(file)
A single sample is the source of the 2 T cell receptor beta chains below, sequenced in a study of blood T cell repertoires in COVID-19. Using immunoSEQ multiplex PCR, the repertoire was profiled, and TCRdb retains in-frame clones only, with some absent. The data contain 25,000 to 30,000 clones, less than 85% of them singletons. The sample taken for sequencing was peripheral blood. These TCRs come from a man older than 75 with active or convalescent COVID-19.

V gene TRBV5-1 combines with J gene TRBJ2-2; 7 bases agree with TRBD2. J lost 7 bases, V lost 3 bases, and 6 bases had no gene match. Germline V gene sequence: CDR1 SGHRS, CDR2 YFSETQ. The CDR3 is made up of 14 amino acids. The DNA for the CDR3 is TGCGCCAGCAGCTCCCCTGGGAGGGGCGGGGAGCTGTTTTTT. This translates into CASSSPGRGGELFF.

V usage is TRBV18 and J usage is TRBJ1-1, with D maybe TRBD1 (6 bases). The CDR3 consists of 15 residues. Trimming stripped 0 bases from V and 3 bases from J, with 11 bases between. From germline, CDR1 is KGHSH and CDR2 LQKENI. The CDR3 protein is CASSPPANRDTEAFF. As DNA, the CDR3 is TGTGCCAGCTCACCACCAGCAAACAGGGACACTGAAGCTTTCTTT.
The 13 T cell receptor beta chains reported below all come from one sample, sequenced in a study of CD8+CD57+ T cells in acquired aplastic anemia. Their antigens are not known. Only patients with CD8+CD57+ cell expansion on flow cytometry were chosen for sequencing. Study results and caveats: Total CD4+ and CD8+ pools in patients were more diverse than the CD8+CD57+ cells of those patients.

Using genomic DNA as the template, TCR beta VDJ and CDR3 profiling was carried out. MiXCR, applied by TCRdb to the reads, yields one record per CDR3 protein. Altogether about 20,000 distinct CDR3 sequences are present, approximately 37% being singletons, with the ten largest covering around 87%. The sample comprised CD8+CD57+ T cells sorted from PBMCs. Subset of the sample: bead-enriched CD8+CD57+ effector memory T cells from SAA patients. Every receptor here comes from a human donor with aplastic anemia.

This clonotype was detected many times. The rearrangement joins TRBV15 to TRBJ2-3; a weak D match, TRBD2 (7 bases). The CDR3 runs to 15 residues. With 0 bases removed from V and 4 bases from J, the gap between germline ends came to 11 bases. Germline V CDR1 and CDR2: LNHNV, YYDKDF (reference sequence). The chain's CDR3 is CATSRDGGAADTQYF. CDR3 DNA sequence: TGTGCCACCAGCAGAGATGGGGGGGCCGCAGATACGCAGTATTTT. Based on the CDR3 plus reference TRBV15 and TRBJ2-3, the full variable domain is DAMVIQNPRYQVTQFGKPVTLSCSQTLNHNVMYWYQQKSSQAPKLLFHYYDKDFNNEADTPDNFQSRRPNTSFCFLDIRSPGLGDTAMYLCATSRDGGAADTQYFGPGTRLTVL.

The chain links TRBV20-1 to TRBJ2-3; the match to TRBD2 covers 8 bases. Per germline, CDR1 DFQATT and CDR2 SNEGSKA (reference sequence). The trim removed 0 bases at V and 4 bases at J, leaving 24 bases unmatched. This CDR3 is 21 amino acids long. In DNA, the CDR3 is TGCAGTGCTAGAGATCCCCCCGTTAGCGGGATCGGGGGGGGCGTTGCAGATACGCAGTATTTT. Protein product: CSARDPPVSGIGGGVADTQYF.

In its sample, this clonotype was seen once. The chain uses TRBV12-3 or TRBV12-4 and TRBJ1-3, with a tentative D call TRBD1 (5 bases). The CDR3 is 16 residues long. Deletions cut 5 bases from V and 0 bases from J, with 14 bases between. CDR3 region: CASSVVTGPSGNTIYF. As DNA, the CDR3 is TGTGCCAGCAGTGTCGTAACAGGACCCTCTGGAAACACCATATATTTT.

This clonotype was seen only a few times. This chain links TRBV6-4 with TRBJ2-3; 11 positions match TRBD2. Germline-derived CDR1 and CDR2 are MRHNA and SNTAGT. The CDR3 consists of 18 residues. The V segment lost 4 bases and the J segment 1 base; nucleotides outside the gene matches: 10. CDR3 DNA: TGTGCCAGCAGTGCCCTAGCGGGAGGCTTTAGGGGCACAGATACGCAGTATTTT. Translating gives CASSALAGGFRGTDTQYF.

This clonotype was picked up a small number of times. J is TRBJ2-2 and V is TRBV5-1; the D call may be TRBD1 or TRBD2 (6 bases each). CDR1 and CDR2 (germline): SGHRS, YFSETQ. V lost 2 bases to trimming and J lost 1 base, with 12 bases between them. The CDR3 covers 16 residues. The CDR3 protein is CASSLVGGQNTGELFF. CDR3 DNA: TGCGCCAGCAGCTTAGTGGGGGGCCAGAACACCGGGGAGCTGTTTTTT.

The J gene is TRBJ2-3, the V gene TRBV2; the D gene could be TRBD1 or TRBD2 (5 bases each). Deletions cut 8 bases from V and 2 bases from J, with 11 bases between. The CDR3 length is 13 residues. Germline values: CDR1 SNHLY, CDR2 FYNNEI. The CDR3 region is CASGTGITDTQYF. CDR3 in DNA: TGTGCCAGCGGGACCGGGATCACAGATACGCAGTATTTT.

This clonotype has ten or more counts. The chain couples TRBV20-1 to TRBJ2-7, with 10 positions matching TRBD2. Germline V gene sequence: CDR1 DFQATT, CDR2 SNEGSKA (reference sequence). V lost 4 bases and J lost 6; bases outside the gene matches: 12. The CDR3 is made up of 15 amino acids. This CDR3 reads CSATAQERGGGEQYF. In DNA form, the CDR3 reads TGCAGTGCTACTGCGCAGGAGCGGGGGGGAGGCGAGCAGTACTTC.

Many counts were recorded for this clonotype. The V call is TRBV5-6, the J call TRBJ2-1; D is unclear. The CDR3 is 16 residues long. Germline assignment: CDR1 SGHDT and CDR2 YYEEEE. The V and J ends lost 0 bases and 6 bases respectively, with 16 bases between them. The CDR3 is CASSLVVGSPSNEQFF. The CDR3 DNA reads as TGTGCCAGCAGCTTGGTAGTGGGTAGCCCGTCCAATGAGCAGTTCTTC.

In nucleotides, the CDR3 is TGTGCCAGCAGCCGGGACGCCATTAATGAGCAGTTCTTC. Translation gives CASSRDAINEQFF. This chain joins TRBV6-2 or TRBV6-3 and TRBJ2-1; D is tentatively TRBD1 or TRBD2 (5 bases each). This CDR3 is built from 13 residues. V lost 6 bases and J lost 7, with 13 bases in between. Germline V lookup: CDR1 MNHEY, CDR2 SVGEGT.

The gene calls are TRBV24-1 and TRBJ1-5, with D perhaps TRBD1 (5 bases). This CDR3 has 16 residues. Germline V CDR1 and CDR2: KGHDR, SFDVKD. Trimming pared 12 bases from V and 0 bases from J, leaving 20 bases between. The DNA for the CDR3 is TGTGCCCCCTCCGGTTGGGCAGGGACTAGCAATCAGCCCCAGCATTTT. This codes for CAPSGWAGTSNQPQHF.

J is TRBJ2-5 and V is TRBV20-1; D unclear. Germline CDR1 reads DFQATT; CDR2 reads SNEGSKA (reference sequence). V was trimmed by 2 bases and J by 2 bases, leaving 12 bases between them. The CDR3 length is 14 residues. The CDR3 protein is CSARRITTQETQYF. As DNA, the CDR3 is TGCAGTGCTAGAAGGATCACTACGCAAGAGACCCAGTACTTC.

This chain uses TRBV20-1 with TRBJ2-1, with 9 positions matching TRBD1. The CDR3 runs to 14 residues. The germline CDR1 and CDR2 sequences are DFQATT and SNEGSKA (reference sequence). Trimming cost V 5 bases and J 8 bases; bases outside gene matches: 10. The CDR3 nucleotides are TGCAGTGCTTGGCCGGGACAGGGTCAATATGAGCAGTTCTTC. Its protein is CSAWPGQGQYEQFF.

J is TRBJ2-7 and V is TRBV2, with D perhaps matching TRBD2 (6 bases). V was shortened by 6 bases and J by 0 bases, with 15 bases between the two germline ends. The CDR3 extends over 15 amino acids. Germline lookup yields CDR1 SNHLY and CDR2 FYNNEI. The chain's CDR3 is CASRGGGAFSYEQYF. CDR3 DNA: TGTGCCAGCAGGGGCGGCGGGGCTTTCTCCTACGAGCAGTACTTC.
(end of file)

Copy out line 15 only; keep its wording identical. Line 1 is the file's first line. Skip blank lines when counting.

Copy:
The gene calls are TRBV24-1 and TRBJ1-5, with D perhaps TRBD1 (5 bases). This CDR3 has 16 residues. Germline V CDR1 and CDR2: KGHDR, SFDVKD. Trimming pared 12 bases from V and 0 bases from J, leaving 20 bases between. The DNA for the CDR3 is TGTGCCCCCTCCGGTTGGGCAGGGACTAGCAATCAGCCCCAGCATTTT. This codes for CAPSGWAGTSNQPQHF.